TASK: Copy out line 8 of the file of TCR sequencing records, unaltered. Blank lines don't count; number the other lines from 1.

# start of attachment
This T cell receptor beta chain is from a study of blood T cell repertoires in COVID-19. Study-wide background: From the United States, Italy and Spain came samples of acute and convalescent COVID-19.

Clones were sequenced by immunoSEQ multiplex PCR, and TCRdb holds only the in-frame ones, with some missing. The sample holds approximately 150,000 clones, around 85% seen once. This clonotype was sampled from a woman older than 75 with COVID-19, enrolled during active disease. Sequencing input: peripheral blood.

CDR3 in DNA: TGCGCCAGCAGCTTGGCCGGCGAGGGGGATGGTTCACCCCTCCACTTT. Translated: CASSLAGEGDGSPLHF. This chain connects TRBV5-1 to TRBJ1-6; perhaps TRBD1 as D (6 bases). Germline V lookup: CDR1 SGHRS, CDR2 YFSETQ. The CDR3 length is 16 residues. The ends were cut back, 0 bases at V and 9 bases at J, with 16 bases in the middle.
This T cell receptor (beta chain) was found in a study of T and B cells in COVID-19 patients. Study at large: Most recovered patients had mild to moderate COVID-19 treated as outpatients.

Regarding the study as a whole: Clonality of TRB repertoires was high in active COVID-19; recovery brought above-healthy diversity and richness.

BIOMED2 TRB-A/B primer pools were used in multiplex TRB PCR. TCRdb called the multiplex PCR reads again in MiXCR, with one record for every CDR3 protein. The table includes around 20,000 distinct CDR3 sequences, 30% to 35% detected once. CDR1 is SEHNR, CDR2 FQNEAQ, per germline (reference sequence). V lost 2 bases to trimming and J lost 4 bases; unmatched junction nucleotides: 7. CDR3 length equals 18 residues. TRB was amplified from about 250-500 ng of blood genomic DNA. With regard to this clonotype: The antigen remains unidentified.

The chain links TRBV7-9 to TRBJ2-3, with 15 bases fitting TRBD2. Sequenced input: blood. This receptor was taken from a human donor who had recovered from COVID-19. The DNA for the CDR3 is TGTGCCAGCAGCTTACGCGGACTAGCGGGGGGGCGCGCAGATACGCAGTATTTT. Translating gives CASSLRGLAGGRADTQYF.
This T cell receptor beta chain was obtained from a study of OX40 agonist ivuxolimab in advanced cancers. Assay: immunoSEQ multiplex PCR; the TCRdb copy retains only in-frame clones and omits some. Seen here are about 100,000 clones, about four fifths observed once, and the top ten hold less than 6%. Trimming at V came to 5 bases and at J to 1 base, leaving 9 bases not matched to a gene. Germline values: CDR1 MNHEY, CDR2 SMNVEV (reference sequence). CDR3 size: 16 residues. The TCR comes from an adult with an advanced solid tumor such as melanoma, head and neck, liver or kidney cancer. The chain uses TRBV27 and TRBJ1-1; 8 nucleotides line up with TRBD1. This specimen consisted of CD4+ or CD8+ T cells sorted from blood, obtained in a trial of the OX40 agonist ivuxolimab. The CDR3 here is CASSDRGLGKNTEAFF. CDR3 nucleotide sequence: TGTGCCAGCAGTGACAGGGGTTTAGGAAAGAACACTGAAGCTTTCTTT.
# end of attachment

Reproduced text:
This T cell receptor beta chain was obtained from a study of OX40 agonist ivuxolimab in advanced cancers. Assay: immunoSEQ multiplex PCR; the TCRdb copy retains only in-frame clones and omits some. Seen here are about 100,000 clones, about four fifths observed once, and the top ten hold less than 6%. Trimming at V came to 5 bases and at J to 1 base, leaving 9 bases not matched to a gene. Germline values: CDR1 MNHEY, CDR2 SMNVEV (reference sequence). CDR3 size: 16 residues. The TCR comes from an adult with an advanced solid tumor such as melanoma, head and neck, liver or kidney cancer. The chain uses TRBV27 and TRBJ1-1; 8 nucleotides line up with TRBD1. This specimen consisted of CD4+ or CD8+ T cells sorted from blood, obtained in a trial of the OX40 agonist ivuxolimab. The CDR3 here is CASSDRGLGKNTEAFF. CDR3 nucleotide sequence: TGTGCCAGCAGTGACAGGGGTTTAGGAAAGAACACTGAAGCTTTCTTT.